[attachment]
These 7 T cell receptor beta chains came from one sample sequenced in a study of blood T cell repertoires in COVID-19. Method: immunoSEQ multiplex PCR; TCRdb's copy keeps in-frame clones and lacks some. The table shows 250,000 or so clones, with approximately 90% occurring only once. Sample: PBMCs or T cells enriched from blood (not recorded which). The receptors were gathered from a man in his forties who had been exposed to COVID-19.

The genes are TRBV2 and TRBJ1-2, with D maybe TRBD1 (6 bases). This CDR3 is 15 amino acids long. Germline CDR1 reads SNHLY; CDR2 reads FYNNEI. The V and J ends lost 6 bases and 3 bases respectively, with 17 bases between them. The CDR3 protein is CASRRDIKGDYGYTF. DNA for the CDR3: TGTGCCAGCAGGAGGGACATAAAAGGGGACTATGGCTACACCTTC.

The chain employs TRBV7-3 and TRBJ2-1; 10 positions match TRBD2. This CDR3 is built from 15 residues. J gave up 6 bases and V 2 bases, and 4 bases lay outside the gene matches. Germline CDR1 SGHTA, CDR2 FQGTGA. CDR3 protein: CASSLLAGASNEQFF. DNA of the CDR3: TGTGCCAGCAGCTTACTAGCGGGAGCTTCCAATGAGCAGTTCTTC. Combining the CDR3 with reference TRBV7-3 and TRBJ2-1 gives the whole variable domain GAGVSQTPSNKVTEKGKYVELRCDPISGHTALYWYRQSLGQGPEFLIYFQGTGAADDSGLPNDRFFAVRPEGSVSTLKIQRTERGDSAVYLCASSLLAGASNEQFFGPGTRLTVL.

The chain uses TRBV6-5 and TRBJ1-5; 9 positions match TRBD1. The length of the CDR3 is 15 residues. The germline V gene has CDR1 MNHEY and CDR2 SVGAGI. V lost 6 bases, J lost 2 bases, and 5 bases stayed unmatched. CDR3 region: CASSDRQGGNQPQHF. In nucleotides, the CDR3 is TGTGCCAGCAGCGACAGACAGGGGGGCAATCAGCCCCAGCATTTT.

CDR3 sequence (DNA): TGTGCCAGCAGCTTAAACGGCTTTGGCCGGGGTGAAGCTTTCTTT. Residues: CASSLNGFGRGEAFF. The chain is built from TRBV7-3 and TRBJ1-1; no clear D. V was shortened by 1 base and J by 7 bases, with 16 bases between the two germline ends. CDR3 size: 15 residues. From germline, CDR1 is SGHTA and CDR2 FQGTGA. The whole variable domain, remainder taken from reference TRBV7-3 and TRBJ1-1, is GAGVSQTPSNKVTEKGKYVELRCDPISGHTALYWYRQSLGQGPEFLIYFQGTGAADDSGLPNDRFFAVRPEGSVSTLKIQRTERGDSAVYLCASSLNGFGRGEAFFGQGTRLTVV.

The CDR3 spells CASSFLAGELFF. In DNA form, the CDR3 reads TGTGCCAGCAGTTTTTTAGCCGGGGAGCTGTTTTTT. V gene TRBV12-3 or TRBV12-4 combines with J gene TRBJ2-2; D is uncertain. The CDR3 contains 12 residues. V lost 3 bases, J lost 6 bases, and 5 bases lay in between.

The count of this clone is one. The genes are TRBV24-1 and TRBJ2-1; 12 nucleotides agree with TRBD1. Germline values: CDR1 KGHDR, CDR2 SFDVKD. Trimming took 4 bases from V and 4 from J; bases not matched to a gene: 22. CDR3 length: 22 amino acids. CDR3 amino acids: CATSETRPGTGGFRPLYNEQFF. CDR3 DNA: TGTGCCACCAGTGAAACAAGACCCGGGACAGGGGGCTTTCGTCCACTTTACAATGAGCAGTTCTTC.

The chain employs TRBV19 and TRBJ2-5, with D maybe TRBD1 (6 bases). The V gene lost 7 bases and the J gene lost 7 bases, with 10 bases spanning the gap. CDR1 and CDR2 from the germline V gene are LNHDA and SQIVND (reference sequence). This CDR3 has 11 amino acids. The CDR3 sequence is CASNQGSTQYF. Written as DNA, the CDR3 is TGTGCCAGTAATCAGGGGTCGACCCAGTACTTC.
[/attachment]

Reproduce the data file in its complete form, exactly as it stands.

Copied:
These 7 T cell receptor beta chains came from one sample sequenced in a study of blood T cell repertoires in COVID-19. Method: immunoSEQ multiplex PCR; TCRdb's copy keeps in-frame clones and lacks some. The table shows 250,000 or so clones, with approximately 90% occurring only once. Sample: PBMCs or T cells enriched from blood (not recorded which). The receptors were gathered from a man in his forties who had been exposed to COVID-19.

The genes are TRBV2 and TRBJ1-2, with D maybe TRBD1 (6 bases). This CDR3 is 15 amino acids long. Germline CDR1 reads SNHLY; CDR2 reads FYNNEI. The V and J ends lost 6 bases and 3 bases respectively, with 17 bases between them. The CDR3 protein is CASRRDIKGDYGYTF. DNA for the CDR3: TGTGCCAGCAGGAGGGACATAAAAGGGGACTATGGCTACACCTTC.

The chain employs TRBV7-3 and TRBJ2-1; 10 positions match TRBD2. This CDR3 is built from 15 residues. J gave up 6 bases and V 2 bases, and 4 bases lay outside the gene matches. Germline CDR1 SGHTA, CDR2 FQGTGA. CDR3 protein: CASSLLAGASNEQFF. DNA of the CDR3: TGTGCCAGCAGCTTACTAGCGGGAGCTTCCAATGAGCAGTTCTTC. Combining the CDR3 with reference TRBV7-3 and TRBJ2-1 gives the whole variable domain GAGVSQTPSNKVTEKGKYVELRCDPISGHTALYWYRQSLGQGPEFLIYFQGTGAADDSGLPNDRFFAVRPEGSVSTLKIQRTERGDSAVYLCASSLLAGASNEQFFGPGTRLTVL.

The chain uses TRBV6-5 and TRBJ1-5; 9 positions match TRBD1. The length of the CDR3 is 15 residues. The germline V gene has CDR1 MNHEY and CDR2 SVGAGI. V lost 6 bases, J lost 2 bases, and 5 bases stayed unmatched. CDR3 region: CASSDRQGGNQPQHF. In nucleotides, the CDR3 is TGTGCCAGCAGCGACAGACAGGGGGGCAATCAGCCCCAGCATTTT.

CDR3 sequence (DNA): TGTGCCAGCAGCTTAAACGGCTTTGGCCGGGGTGAAGCTTTCTTT. Residues: CASSLNGFGRGEAFF. The chain is built from TRBV7-3 and TRBJ1-1; no clear D. V was shortened by 1 base and J by 7 bases, with 16 bases between the two germline ends. CDR3 size: 15 residues. From germline, CDR1 is SGHTA and CDR2 FQGTGA. The whole variable domain, remainder taken from reference TRBV7-3 and TRBJ1-1, is GAGVSQTPSNKVTEKGKYVELRCDPISGHTALYWYRQSLGQGPEFLIYFQGTGAADDSGLPNDRFFAVRPEGSVSTLKIQRTERGDSAVYLCASSLNGFGRGEAFFGQGTRLTVV.

The CDR3 spells CASSFLAGELFF. In DNA form, the CDR3 reads TGTGCCAGCAGTTTTTTAGCCGGGGAGCTGTTTTTT. V gene TRBV12-3 or TRBV12-4 combines with J gene TRBJ2-2; D is uncertain. The CDR3 contains 12 residues. V lost 3 bases, J lost 6 bases, and 5 bases lay in between.

The count of this clone is one. The genes are TRBV24-1 and TRBJ2-1; 12 nucleotides agree with TRBD1. Germline values: CDR1 KGHDR, CDR2 SFDVKD. Trimming took 4 bases from V and 4 from J; bases not matched to a gene: 22. CDR3 length: 22 amino acids. CDR3 amino acids: CATSETRPGTGGFRPLYNEQFF. CDR3 DNA: TGTGCCACCAGTGAAACAAGACCCGGGACAGGGGGCTTTCGTCCACTTTACAATGAGCAGTTCTTC.

The chain employs TRBV19 and TRBJ2-5, with D maybe TRBD1 (6 bases). The V gene lost 7 bases and the J gene lost 7 bases, with 10 bases spanning the gap. CDR1 and CDR2 from the germline V gene are LNHDA and SQIVND (reference sequence). This CDR3 has 11 amino acids. The CDR3 sequence is CASNQGSTQYF. Written as DNA, the CDR3 is TGTGCCAGTAATCAGGGGTCGACCCAGTACTTC.